Obama Gets Tax Cuts Right
WASHINGTON--The times they are a'changin, as Bob Dylan sang in 1964, the year Congress passed the Kennedy tax cuts. And yesterday President Obama called for firms to be allowed to expense - deduct in full in the year of purchase - all their investment in plant and equipment through the end of 2011. In The New York Times on Tuesday, President Obama's former budget director, Peter Orszag, called for extending all current income tax rates through 2013.
Congratulations to Mr. Orszag on his new-found wisdom. Would that he had persuaded the Obama team before he left the White House.
Democrats are turning to tax cuts because, after almost two years of trying to cure economic woes through a loose monetary policy and over $1 trillion of government spending programs, GDP growth slowed to a 1.6% annual rate in the second quarter and unemployment reached 9.6% last month.
This is because the stimulus money is not free. It comes from people in the form of higher current tax payments, or higher future tax payments for repaying future government debt. Higher levels of taxation reduce people's ability to shop, save, and invest. The stimulus might have some positive effects, but these effects are offset by negative effects elsewhere. That's why the recovery is slowing down.
Republicans, running on a platform of extending current tax rates, are predicted to win back the House of Representatives and make substantial gains in the Senate. Another reason Democrats are in favor of tax cuts is that they want to minimize their electoral losses.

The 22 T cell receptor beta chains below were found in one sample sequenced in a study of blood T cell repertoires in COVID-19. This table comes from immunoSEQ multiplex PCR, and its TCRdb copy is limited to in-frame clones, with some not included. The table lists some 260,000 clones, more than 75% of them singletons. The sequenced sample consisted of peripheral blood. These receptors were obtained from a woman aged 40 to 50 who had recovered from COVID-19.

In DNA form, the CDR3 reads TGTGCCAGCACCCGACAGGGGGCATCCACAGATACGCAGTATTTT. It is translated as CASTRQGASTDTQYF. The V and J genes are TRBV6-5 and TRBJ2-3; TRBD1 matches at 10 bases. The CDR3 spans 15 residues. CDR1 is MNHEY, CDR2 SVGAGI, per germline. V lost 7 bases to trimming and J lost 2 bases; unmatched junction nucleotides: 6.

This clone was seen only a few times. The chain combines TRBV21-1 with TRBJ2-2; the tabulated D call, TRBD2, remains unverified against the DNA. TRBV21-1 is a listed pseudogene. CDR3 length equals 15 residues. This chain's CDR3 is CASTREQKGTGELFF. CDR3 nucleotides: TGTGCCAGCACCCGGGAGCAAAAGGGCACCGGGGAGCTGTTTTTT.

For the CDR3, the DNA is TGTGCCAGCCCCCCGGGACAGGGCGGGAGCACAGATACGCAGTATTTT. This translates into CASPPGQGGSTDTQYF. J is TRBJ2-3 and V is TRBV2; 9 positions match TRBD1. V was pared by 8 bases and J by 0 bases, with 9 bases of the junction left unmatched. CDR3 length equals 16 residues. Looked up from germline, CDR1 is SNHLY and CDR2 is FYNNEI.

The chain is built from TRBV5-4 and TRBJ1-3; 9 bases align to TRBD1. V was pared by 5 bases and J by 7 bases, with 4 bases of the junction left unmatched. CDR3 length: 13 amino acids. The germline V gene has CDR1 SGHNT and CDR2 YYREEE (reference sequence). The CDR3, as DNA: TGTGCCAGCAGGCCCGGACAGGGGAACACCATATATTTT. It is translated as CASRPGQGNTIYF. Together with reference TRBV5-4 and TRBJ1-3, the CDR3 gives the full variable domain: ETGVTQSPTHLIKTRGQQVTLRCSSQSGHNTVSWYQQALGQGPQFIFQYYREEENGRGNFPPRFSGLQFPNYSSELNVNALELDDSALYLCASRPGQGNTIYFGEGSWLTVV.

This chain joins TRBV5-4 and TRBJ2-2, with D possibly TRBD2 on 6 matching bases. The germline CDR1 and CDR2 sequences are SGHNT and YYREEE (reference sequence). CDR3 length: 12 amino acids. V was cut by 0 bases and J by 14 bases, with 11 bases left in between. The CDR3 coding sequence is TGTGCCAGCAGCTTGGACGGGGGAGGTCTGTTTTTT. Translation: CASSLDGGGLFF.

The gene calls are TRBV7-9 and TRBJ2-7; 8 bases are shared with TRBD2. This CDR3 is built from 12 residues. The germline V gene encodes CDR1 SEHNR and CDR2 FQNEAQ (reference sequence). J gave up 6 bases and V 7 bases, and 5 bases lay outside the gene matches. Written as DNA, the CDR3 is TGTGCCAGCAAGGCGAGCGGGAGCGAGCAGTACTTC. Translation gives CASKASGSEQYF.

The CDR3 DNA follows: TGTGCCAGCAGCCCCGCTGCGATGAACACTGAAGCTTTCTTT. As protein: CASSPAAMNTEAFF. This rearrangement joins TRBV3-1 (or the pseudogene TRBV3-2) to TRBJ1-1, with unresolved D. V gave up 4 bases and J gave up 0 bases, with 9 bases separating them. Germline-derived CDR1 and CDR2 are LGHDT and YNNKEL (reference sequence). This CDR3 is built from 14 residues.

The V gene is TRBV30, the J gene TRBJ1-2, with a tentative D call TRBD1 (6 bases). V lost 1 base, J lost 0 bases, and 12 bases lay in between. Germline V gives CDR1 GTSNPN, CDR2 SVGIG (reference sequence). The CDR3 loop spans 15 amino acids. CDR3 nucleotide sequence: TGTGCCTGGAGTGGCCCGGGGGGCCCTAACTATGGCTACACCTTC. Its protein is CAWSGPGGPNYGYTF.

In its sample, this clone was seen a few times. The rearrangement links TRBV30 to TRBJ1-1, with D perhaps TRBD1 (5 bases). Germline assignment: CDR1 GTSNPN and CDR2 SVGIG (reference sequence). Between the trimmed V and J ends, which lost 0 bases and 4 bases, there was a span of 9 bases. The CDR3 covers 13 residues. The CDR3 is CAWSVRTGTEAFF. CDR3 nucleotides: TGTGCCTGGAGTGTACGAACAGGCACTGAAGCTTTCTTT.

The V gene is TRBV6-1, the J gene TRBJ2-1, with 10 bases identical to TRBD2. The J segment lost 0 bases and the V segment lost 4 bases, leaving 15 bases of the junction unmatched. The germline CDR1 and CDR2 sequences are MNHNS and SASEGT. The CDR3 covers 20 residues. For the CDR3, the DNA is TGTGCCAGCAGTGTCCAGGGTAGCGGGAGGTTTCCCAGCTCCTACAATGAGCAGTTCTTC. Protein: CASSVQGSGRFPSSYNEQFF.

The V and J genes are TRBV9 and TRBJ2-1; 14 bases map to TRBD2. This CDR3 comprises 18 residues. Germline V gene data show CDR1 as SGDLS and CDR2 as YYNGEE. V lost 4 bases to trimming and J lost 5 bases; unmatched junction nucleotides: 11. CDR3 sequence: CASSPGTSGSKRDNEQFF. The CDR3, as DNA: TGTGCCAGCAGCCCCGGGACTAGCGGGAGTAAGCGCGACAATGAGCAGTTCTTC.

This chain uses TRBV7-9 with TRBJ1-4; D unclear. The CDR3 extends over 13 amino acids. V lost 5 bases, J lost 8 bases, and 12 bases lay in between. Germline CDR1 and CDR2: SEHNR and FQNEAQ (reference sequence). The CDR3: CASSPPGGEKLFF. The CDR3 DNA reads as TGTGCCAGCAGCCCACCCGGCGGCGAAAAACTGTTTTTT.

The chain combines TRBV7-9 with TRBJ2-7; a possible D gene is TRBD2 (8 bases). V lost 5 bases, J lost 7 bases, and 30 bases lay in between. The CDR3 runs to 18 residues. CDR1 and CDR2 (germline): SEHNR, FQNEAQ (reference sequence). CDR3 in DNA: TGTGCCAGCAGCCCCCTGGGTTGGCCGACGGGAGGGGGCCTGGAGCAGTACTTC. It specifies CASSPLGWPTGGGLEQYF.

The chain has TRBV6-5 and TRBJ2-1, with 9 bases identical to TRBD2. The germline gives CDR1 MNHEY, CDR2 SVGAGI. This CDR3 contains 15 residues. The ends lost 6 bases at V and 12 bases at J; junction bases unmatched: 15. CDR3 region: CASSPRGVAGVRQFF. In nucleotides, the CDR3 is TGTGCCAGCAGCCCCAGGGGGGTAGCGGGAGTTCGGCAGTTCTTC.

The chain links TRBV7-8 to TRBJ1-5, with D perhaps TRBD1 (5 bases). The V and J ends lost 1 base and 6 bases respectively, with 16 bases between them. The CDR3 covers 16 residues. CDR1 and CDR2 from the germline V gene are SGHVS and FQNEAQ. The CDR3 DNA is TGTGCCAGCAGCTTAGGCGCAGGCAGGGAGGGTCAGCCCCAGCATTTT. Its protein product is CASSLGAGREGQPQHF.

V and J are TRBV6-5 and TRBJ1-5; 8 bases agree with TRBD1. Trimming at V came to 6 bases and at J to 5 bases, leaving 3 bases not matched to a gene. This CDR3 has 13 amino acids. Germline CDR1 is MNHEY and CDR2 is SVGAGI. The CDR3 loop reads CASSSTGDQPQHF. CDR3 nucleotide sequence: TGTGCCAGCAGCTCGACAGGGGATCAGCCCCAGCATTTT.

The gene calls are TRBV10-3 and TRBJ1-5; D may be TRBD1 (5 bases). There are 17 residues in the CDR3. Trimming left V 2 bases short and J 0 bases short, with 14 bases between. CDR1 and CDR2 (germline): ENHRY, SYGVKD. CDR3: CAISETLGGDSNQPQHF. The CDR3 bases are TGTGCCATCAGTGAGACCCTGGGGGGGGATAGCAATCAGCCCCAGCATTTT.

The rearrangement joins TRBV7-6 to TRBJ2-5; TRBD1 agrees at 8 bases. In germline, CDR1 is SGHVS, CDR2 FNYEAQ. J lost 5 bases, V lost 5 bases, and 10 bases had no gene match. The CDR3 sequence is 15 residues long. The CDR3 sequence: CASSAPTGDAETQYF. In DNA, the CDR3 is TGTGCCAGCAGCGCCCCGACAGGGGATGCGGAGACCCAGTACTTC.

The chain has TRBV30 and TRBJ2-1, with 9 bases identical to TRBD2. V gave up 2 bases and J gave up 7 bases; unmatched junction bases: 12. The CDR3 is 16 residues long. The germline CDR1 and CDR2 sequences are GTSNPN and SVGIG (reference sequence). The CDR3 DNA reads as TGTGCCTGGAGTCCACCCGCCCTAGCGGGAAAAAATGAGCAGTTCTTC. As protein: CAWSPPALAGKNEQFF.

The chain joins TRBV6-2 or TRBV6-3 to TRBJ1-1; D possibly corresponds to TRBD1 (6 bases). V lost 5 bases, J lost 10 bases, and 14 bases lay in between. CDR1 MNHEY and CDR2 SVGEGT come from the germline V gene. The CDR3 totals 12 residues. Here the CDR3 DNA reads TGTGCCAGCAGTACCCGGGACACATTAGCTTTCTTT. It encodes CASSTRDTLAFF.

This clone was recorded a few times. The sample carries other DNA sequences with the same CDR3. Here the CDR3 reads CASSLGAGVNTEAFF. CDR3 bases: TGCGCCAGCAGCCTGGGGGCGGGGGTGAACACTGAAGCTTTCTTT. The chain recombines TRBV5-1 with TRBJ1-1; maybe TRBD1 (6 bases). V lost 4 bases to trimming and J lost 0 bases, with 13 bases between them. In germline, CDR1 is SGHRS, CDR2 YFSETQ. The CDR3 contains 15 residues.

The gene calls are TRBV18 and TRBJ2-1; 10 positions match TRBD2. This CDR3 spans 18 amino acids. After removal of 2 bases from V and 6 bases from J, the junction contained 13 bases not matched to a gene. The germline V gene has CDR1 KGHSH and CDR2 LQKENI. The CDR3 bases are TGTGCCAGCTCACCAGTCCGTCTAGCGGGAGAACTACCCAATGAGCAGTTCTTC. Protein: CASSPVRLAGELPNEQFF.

To be sure, the Democrats have not abandoned public investment as a socially desirable path and a short-term remedy for the economy's woes. In a Labor Day speech in Milwaukee, President Obama proposed to spend an additional $50 billion now on roads, rail, and runways to create jobs. He declared, "This will not only create jobs immediately, it's also going to make our economy hum over the long haul."
The $50 billion expenditure would be funded by raising taxes on oil and gas companies - which make the fuel to power the cars, trains, and planes that use the transport infrastructure - likely resulting in job losses in that sector.
The president also proposed replacing congressional earmarks with the creation of an Infrastructure Bank to direct private and public capital in partnerships for transportation projects, and making permanent the research and experimentation tax credit, which has already been extended 13 times.
How might the president's proposals help the economy?
Take business expensing of investments, a long-time favorite of Republicans. This allows firms to deduct 100% of investment costs immediately, lowering taxable income, rather than deducting the cost of these investments over several years. An immediate short-term period of expensing - through 2011 - encourages more investment, because firms know that the benefit will expire.